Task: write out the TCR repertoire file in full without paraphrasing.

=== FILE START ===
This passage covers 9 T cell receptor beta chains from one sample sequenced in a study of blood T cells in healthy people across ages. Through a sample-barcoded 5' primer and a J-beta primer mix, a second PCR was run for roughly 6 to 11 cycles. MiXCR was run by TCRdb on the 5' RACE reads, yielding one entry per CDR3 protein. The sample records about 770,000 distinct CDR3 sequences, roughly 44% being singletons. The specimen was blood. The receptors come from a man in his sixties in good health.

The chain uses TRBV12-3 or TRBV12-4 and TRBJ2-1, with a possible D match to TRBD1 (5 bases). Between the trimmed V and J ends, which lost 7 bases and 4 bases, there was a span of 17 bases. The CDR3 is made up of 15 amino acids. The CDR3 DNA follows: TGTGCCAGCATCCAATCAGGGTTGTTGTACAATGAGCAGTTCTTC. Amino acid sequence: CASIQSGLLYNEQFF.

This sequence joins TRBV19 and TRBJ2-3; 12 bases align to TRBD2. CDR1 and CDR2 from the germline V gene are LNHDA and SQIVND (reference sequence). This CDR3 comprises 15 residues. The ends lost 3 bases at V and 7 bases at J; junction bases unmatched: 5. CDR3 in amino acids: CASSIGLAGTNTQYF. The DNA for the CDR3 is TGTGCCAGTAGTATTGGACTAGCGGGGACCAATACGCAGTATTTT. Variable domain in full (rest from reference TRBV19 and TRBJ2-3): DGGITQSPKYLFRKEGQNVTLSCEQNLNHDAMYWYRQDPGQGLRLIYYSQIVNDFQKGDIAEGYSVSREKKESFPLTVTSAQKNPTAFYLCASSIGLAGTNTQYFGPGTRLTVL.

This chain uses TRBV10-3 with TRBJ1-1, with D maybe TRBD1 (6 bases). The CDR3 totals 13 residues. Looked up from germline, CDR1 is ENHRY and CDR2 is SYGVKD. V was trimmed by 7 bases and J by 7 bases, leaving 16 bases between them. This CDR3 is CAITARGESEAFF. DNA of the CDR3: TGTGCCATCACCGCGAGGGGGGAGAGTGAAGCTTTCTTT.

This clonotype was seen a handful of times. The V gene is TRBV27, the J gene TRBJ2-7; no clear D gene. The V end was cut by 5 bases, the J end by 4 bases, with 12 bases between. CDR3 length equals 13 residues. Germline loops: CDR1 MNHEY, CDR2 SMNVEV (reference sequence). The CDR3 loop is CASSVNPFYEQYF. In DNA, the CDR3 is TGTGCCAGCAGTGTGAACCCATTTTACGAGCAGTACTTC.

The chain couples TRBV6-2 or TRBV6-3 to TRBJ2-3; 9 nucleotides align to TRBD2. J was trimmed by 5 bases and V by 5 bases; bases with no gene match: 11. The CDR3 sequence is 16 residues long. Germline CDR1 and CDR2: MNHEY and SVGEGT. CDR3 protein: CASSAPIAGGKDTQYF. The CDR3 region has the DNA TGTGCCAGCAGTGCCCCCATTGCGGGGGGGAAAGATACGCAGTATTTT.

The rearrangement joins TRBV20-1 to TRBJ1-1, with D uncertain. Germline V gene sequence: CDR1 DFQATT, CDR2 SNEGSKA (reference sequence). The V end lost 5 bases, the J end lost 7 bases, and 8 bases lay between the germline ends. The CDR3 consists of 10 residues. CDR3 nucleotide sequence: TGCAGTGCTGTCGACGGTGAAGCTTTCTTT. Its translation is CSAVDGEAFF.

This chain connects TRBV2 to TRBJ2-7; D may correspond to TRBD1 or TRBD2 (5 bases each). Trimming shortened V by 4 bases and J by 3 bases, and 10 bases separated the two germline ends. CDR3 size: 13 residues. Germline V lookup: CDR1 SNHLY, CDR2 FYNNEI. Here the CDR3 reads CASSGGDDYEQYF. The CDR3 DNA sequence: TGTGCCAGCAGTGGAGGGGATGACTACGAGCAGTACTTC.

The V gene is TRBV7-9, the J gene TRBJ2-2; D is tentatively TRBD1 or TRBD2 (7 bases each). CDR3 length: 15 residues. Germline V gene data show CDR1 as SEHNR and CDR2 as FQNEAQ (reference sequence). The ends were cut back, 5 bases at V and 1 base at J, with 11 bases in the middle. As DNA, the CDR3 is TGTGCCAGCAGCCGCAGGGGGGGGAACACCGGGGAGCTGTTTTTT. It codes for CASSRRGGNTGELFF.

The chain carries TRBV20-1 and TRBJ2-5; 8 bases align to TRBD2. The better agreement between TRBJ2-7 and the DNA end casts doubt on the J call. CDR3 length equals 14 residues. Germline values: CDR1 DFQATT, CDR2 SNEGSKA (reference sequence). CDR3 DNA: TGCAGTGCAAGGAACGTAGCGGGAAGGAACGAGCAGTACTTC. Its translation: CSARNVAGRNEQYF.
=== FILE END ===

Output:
This passage covers 9 T cell receptor beta chains from one sample sequenced in a study of blood T cells in healthy people across ages. Through a sample-barcoded 5' primer and a J-beta primer mix, a second PCR was run for roughly 6 to 11 cycles. MiXCR was run by TCRdb on the 5' RACE reads, yielding one entry per CDR3 protein. The sample records about 770,000 distinct CDR3 sequences, roughly 44% being singletons. The specimen was blood. The receptors come from a man in his sixties in good health.

The chain uses TRBV12-3 or TRBV12-4 and TRBJ2-1, with a possible D match to TRBD1 (5 bases). Between the trimmed V and J ends, which lost 7 bases and 4 bases, there was a span of 17 bases. The CDR3 is made up of 15 amino acids. The CDR3 DNA follows: TGTGCCAGCATCCAATCAGGGTTGTTGTACAATGAGCAGTTCTTC. Amino acid sequence: CASIQSGLLYNEQFF.

This sequence joins TRBV19 and TRBJ2-3; 12 bases align to TRBD2. CDR1 and CDR2 from the germline V gene are LNHDA and SQIVND (reference sequence). This CDR3 comprises 15 residues. The ends lost 3 bases at V and 7 bases at J; junction bases unmatched: 5. CDR3 in amino acids: CASSIGLAGTNTQYF. The DNA for the CDR3 is TGTGCCAGTAGTATTGGACTAGCGGGGACCAATACGCAGTATTTT. Variable domain in full (rest from reference TRBV19 and TRBJ2-3): DGGITQSPKYLFRKEGQNVTLSCEQNLNHDAMYWYRQDPGQGLRLIYYSQIVNDFQKGDIAEGYSVSREKKESFPLTVTSAQKNPTAFYLCASSIGLAGTNTQYFGPGTRLTVL.

This chain uses TRBV10-3 with TRBJ1-1, with D maybe TRBD1 (6 bases). The CDR3 totals 13 residues. Looked up from germline, CDR1 is ENHRY and CDR2 is SYGVKD. V was trimmed by 7 bases and J by 7 bases, leaving 16 bases between them. This CDR3 is CAITARGESEAFF. DNA of the CDR3: TGTGCCATCACCGCGAGGGGGGAGAGTGAAGCTTTCTTT.

This clonotype was seen a handful of times. The V gene is TRBV27, the J gene TRBJ2-7; no clear D gene. The V end was cut by 5 bases, the J end by 4 bases, with 12 bases between. CDR3 length equals 13 residues. Germline loops: CDR1 MNHEY, CDR2 SMNVEV (reference sequence). The CDR3 loop is CASSVNPFYEQYF. In DNA, the CDR3 is TGTGCCAGCAGTGTGAACCCATTTTACGAGCAGTACTTC.

The chain couples TRBV6-2 or TRBV6-3 to TRBJ2-3; 9 nucleotides align to TRBD2. J was trimmed by 5 bases and V by 5 bases; bases with no gene match: 11. The CDR3 sequence is 16 residues long. Germline CDR1 and CDR2: MNHEY and SVGEGT. CDR3 protein: CASSAPIAGGKDTQYF. The CDR3 region has the DNA TGTGCCAGCAGTGCCCCCATTGCGGGGGGGAAAGATACGCAGTATTTT.

The rearrangement joins TRBV20-1 to TRBJ1-1, with D uncertain. Germline V gene sequence: CDR1 DFQATT, CDR2 SNEGSKA (reference sequence). The V end lost 5 bases, the J end lost 7 bases, and 8 bases lay between the germline ends. The CDR3 consists of 10 residues. CDR3 nucleotide sequence: TGCAGTGCTGTCGACGGTGAAGCTTTCTTT. Its translation is CSAVDGEAFF.

This chain connects TRBV2 to TRBJ2-7; D may correspond to TRBD1 or TRBD2 (5 bases each). Trimming shortened V by 4 bases and J by 3 bases, and 10 bases separated the two germline ends. CDR3 size: 13 residues. Germline V lookup: CDR1 SNHLY, CDR2 FYNNEI. Here the CDR3 reads CASSGGDDYEQYF. The CDR3 DNA sequence: TGTGCCAGCAGTGGAGGGGATGACTACGAGCAGTACTTC.

The V gene is TRBV7-9, the J gene TRBJ2-2; D is tentatively TRBD1 or TRBD2 (7 bases each). CDR3 length: 15 residues. Germline V gene data show CDR1 as SEHNR and CDR2 as FQNEAQ (reference sequence). The ends were cut back, 5 bases at V and 1 base at J, with 11 bases in the middle. As DNA, the CDR3 is TGTGCCAGCAGCCGCAGGGGGGGGAACACCGGGGAGCTGTTTTTT. It codes for CASSRRGGNTGELFF.

The chain carries TRBV20-1 and TRBJ2-5; 8 bases align to TRBD2. The better agreement between TRBJ2-7 and the DNA end casts doubt on the J call. CDR3 length equals 14 residues. Germline values: CDR1 DFQATT, CDR2 SNEGSKA (reference sequence). CDR3 DNA: TGCAGTGCAAGGAACGTAGCGGGAAGGAACGAGCAGTACTTC. Its translation: CSARNVAGRNEQYF.